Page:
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Truck Driver Fatalities: Statistics And Safety Measures


Driving a truck is a dangerous occupation — and we now have more information about just how dangerous it is. A recent report from the Centers for Disease Control showed that 65% of driver fatalities are caused by traffic accidents. 1 in 3 truck drivers who died were not wearing their seatbelts. The CDC report suggests that up to 40% of deaths could have been prevented by wearing seatbelts.

Connecticut Sees Dramatic Drop in Driver Fatalities

Connecticut has seen an impressive drop in the number of driver deaths after they instituted new safety measures that focused more on the driver health. The drop in driver fatalities has been attributed to increased alcohol and drug testing, along with regular medical exams and screening for sleep apnea. In addition, new scheduling measures only allow drivers to drive 11 hours in 24 hours.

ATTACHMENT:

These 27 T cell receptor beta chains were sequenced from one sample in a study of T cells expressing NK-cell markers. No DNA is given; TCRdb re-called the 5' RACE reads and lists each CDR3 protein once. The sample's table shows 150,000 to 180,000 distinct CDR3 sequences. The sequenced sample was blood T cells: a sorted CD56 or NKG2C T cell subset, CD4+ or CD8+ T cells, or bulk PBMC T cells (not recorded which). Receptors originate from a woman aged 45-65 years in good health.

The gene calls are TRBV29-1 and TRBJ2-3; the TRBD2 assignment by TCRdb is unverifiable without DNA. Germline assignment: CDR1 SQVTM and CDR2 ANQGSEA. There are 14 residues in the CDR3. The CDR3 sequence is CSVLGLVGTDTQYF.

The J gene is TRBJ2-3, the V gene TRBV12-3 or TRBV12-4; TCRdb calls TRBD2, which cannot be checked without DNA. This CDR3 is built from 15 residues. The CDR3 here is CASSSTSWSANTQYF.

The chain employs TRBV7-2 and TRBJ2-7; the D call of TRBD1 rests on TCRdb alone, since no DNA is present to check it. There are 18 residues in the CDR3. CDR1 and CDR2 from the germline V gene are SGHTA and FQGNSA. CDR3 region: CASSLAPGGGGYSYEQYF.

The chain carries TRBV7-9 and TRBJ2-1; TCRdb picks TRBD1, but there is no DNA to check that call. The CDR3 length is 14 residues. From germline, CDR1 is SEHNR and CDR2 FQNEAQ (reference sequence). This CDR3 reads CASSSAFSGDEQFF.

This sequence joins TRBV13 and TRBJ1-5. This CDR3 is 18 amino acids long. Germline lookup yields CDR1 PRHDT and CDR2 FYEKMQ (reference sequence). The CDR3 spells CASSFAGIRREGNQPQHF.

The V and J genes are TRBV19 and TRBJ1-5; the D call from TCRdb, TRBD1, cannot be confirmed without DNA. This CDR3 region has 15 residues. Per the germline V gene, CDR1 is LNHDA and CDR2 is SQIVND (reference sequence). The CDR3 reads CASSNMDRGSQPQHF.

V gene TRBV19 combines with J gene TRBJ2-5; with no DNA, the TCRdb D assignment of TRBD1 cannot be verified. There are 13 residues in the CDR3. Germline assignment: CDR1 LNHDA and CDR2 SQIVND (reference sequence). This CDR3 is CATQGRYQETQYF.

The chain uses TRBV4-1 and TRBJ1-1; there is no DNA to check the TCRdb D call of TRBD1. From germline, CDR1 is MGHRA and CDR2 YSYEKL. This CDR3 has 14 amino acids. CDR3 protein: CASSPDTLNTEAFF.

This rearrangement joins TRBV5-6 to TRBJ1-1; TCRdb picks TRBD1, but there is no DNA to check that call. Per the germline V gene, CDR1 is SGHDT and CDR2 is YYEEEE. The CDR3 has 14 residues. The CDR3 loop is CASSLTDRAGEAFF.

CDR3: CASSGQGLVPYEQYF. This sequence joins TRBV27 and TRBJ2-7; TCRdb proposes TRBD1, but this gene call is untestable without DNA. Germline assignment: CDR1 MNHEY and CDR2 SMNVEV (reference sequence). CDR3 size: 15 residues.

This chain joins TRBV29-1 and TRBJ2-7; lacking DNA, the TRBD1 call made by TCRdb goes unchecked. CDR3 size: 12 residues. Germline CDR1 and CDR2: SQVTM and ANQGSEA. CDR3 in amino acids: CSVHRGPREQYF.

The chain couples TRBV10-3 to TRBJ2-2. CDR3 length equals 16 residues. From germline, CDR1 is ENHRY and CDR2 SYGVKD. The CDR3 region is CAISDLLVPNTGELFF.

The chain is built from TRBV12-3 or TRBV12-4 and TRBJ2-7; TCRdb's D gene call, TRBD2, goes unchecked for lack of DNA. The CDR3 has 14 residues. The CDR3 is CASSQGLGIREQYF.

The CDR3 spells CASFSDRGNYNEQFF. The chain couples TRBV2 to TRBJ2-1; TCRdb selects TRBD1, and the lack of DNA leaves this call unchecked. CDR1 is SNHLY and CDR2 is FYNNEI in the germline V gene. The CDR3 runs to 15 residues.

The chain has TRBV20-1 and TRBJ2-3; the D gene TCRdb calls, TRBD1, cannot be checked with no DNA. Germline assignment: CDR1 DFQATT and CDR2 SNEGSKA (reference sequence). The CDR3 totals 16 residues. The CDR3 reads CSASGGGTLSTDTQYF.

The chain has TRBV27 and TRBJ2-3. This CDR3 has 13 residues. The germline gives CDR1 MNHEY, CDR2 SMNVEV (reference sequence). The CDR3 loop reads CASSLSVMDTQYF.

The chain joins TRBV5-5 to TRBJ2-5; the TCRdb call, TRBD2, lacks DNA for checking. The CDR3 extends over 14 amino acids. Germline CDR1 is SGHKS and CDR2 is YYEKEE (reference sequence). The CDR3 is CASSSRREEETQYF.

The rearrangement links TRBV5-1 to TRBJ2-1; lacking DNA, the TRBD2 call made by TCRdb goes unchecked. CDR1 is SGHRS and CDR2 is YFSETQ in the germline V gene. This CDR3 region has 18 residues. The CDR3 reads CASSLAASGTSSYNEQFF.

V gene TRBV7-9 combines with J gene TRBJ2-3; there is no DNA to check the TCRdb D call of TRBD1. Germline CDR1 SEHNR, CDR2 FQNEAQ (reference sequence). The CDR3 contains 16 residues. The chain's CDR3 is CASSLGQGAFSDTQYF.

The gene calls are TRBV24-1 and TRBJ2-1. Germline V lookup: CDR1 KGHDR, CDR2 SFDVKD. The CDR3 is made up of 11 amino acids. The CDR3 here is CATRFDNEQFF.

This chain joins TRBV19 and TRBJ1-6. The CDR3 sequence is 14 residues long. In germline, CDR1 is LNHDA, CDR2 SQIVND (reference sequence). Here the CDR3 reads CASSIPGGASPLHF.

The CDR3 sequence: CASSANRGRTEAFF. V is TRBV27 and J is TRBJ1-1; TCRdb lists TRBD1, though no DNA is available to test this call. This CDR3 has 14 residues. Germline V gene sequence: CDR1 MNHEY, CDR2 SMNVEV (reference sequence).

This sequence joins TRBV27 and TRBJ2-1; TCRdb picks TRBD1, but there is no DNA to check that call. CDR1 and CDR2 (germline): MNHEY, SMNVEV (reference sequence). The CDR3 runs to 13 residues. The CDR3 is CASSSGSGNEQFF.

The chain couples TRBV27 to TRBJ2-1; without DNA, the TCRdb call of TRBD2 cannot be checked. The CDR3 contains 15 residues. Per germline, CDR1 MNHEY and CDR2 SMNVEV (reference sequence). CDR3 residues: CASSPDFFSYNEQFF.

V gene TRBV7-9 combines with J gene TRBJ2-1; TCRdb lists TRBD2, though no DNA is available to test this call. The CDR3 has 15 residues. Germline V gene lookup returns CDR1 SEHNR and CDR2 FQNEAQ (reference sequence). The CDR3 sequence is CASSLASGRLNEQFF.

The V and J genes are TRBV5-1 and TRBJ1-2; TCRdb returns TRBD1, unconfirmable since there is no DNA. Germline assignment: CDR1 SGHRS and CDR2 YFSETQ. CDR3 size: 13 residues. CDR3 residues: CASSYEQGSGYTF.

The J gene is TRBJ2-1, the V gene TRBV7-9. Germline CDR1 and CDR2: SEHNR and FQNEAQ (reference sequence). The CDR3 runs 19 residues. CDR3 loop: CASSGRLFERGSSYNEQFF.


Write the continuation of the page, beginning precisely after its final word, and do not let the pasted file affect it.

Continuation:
New Laws May Not Be the Best Solution

There has been a recent uptick in the number of lawmakers who are pushing for harsher penalities on truck drivers who violate safety regulations, but driver safety issues cannot be totally legislated away. Increasing driver penalties for safety violations may not be the most effective solution to save lives.

Many experts suggest other safety-enhancing measures that help a driver to avoid an accident, rather than simply penalizing him after the fact. Onboard computers are one suggested solution, as is providing wearable technology to help monitor fatigue.

Perhaps the best solution for eliminating fatigue-related accidents?

Increasing driver pay.

Some experts propose paying drivers for their time spent waiting at loading docks. A better-paid driver workforce would be less tempted to take safety risks in order to increase take home pay. Better pay also means better driver retention, which would work to increase highway safety.

Medical Xpress
CBS New York
Chicago Tribune


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